(Updated on Sept. 20th) Fallon Auction, Saturday, September 18, 2010
Posted by Texas Mustang Project on September 19, 2010
Here is a link to the Alliance of Wild Horse Advocates story on the “Fallon 101” rescue this past Saturday.
The lack of transparency as to where these horses came from raised concerns that many of the horses could have been BLM or Indian Nation horses that had strayed off their ranges and were “claimed” by private landowners. Nobody was getting a straight answer. Jill Starr eventually determined that most of the horses were ranch stock or the offspring of ranch stock and the origins of a handful of “mustang like” horses will likely never be identified. Since Lifesavers and their allied advocates had already “engaged” in this matter, they stayed on this issue and outbid the kill buyers for the horses.
The problem with “transparency” in this instance has nothing to do with BLM, but rather a system that is in place that makes it extremely difficult to track the origins and history of horses that, had the advocates not been present, would have entered the human food supply. Even BLM had difficulty trying to determine if any of the horses could possibly be theirs. There is no accounting for what drugs or medications some of these horses may have been given. With HR.503 possibly being resurrected, the lack of accountability in the chain of transactions involving horses intended for food is the big story here. It is discussed in greater detail in the AOWHA article.
From Willis… We had an interesting day on Saturday. Once again the kill buyers left with empty trailers (or near empty trailers, as will be explained below.)
101 horses ended up on the consignment list for the auction, less than “advertised,” which was a relief. Most clearly were ranch horses, or at least former ranch horses, that conclusion being drawn from their body types, behavior and hooves. There is certainly a distinction between well worn mustang feet and the overgrown platters of the ranch horses that didn’t get much attention. Plus there were quite a few geldings and as one advocate observed, “They don’t do that on their own.”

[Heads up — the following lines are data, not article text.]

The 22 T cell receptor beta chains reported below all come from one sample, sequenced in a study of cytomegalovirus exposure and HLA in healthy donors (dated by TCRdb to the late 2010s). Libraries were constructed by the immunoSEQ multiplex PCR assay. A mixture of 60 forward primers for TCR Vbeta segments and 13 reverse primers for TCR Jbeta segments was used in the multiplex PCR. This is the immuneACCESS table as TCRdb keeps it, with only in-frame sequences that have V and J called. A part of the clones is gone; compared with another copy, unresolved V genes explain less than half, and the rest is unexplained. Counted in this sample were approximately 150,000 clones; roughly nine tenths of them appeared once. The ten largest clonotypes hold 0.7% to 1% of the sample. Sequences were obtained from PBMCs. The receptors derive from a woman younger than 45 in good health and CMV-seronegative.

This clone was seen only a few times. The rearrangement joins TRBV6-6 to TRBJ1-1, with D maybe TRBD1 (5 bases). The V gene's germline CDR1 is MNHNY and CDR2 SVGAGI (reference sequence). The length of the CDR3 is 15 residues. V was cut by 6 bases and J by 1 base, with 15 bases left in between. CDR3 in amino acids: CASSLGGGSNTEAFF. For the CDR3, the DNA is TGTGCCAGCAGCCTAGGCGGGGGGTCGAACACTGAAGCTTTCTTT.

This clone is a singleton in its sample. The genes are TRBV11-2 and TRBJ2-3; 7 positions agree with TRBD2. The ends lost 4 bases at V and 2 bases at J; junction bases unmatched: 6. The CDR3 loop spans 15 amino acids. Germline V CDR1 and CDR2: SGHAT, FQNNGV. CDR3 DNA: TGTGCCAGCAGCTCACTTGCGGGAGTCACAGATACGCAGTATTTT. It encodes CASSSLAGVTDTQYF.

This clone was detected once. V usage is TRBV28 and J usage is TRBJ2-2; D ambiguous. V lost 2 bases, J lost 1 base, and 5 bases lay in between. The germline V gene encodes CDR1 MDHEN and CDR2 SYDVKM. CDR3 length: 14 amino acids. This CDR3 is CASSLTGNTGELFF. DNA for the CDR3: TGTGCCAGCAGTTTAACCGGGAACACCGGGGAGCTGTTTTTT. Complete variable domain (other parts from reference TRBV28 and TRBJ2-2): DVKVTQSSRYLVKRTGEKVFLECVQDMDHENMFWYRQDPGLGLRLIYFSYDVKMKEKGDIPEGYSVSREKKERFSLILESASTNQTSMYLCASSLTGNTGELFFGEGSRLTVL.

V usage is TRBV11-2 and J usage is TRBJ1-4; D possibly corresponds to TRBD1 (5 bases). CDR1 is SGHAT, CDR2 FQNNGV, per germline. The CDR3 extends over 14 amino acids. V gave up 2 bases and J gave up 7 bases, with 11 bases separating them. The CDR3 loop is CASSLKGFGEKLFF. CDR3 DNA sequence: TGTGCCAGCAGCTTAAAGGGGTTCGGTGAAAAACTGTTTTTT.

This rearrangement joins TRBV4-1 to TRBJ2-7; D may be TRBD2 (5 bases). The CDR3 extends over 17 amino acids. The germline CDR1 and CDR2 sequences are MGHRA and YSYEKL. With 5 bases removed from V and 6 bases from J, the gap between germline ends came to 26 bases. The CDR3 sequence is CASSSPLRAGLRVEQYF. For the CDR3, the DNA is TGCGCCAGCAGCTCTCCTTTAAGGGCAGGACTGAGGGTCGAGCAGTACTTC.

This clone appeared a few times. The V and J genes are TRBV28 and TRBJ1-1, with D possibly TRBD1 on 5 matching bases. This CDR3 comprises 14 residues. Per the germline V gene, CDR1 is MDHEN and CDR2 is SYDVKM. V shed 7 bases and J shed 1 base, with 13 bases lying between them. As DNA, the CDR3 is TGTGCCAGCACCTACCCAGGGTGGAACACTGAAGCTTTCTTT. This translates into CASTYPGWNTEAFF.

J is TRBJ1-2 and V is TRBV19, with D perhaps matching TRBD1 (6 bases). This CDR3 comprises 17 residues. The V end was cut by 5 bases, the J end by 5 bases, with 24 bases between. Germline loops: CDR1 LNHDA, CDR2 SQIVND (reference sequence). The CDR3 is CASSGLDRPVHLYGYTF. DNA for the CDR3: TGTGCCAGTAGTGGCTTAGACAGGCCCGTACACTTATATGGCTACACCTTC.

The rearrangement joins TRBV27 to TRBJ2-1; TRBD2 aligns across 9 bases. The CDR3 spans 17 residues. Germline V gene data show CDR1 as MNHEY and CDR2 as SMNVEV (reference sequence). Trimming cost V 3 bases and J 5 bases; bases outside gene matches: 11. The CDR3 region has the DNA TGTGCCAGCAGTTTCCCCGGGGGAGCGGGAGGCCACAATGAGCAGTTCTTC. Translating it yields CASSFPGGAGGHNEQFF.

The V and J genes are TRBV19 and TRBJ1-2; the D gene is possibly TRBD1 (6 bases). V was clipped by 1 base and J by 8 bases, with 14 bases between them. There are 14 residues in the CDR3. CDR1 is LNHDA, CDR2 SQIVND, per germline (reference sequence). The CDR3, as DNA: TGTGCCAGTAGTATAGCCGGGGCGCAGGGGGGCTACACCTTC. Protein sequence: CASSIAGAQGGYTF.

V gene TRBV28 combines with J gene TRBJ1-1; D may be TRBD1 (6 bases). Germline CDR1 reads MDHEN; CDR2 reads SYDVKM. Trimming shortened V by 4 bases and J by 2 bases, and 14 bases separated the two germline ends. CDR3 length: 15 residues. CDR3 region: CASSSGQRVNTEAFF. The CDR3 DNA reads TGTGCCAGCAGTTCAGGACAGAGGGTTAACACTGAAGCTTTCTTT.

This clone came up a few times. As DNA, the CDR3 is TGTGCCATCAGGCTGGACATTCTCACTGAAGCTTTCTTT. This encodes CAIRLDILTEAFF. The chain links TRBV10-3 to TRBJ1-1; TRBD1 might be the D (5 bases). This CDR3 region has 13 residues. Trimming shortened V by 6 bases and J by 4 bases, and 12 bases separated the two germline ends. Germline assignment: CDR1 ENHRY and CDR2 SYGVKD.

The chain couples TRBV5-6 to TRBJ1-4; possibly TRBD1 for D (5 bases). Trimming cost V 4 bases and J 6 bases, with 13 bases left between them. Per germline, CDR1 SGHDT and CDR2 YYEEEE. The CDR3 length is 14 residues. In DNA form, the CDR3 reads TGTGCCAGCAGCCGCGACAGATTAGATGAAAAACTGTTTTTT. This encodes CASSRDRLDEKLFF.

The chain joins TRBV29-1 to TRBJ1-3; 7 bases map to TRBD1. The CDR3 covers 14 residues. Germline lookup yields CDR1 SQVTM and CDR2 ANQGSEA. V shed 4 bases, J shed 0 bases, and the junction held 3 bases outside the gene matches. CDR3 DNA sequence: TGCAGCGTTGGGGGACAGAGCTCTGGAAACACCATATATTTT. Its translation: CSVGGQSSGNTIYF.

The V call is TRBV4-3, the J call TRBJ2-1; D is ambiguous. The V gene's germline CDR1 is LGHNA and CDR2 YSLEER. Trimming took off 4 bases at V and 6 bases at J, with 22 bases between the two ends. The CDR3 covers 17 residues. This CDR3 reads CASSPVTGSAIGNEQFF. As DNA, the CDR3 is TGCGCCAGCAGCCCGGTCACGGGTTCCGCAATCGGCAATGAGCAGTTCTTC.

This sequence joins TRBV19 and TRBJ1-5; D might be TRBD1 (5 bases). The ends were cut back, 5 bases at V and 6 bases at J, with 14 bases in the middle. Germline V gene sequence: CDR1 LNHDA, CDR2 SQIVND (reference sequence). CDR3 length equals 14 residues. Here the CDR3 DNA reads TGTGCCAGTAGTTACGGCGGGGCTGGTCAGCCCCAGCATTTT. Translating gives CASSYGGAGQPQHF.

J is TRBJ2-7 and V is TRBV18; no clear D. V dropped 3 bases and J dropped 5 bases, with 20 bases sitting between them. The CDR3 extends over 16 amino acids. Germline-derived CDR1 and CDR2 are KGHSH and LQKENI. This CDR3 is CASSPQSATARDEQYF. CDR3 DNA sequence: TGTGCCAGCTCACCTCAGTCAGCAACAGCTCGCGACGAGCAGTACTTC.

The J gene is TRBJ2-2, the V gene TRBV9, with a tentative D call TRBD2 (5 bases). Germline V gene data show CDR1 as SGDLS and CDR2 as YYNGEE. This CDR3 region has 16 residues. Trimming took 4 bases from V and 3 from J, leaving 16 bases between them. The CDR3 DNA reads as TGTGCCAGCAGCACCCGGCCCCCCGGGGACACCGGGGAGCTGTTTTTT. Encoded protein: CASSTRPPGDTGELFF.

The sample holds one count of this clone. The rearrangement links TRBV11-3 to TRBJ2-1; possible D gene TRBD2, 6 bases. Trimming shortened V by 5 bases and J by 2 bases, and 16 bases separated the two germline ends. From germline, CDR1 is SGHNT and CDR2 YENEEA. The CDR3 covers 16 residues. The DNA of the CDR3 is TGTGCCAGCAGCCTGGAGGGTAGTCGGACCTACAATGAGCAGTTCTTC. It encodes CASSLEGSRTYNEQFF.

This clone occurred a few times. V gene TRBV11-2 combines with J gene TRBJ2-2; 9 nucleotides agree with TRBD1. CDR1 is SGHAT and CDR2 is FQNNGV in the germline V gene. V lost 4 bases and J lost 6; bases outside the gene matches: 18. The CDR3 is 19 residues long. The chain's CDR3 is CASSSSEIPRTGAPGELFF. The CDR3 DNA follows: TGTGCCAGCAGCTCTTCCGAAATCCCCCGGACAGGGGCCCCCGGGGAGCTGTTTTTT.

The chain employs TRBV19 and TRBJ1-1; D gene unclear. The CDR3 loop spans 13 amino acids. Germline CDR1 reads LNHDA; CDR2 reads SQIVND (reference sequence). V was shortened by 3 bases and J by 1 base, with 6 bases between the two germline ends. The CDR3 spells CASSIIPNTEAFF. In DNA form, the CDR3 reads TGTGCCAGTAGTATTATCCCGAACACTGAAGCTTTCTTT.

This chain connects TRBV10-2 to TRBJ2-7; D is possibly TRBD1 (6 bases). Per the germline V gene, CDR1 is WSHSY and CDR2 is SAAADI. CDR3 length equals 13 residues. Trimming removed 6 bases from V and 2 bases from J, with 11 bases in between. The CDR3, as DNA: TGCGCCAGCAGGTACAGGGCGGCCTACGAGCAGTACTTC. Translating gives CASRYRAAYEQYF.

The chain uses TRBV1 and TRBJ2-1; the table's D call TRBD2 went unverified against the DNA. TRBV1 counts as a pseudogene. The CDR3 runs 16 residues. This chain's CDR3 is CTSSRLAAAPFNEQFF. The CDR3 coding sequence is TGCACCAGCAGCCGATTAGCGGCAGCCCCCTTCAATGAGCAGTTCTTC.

There were a few mustang-looking types but they certainly weren’t the majority of this sale. Here are some interesting statistics that are based on comparing notes, the haul out records and the catalog. 101 horses were listed. Lifesavers bought:
10 youngsters (weanlings / yearlings)
That came to 100 horses although the Lifesavers contingent only bid on and bought 96 horses. 30 of those are going to a new sanctuary group in northern California. A few paint horses had a lot of white coat and pink skin. They’ll go up there where they can be turned out under the trees and stay out of the sun. (I apologize for not remembering the name of the new group.) A local family bought two weanlings and a mare. The mother of one of the sale yard staff bought a terribly skinny orphan foal.
Kill buyer Ole Olsen bought one horse. In fact it was a saddle horse that Ole brought to the auction, didn’t think was bringing enough money, so he bought his own horse at the sale. Other than that he left with an empty trailer. I kind of hated to see any horse be stuck with Ole but the old buzzard does recognize that this horse is worth more under saddle than hanging from a meat hook.
Where the extra four horses came from are a puzzle, but this whole affair has been a puzzle. There are several really nice big ranch horses that appear to be really well broke and not bothered by much. They might be fantastic for someone needing a good outdoor horse. Harold Roy Miller took a few photos as we were lining up to load out. The first two are of a “conversation” that took place in one of the stallion pens when the sale yard crew inadvertently ran one of the mares into the stallion pen.
BTW, Mike Holmes raised a fuss about the mare in the stallion pen and the auction crew immediately straightened that one out. A short while later they found and removed a happy stud that should have been in the stallion pen but ended up in one of the mare pens. The mare in the stud pen came out a bit lame so she went to Shirley’s for some focused care and a much overdue trim.
Thanks to the trailer volunteers (in order of “appearance” in the trailer train.).
Harold and Diana Miller
I pulled Trailer #2
Sharon Lamm and Betty Retzer
Gordon and Lavonne Hutting
Mark ??? (who Shirley knows and joined up at the last minute.)
This “rescue” was made doable through the cooperation and support of several allied horse groups. All horses have been transported safely and photos of the horses that will be available for placement will be posted once the northern California group’s horses have been sorted from the larger groups. If anyone wants to find out more about any of these horses please contact Shirley Allen at firstname.lastname@example.org, 775-246-7636, or Mike Holmes at 775-720-2412. As a result of the two recent auctions Lifesavers is holding a huge number of horses so anyone who might like to take home a horse or could provide Foster care should contact Shirley or Mike.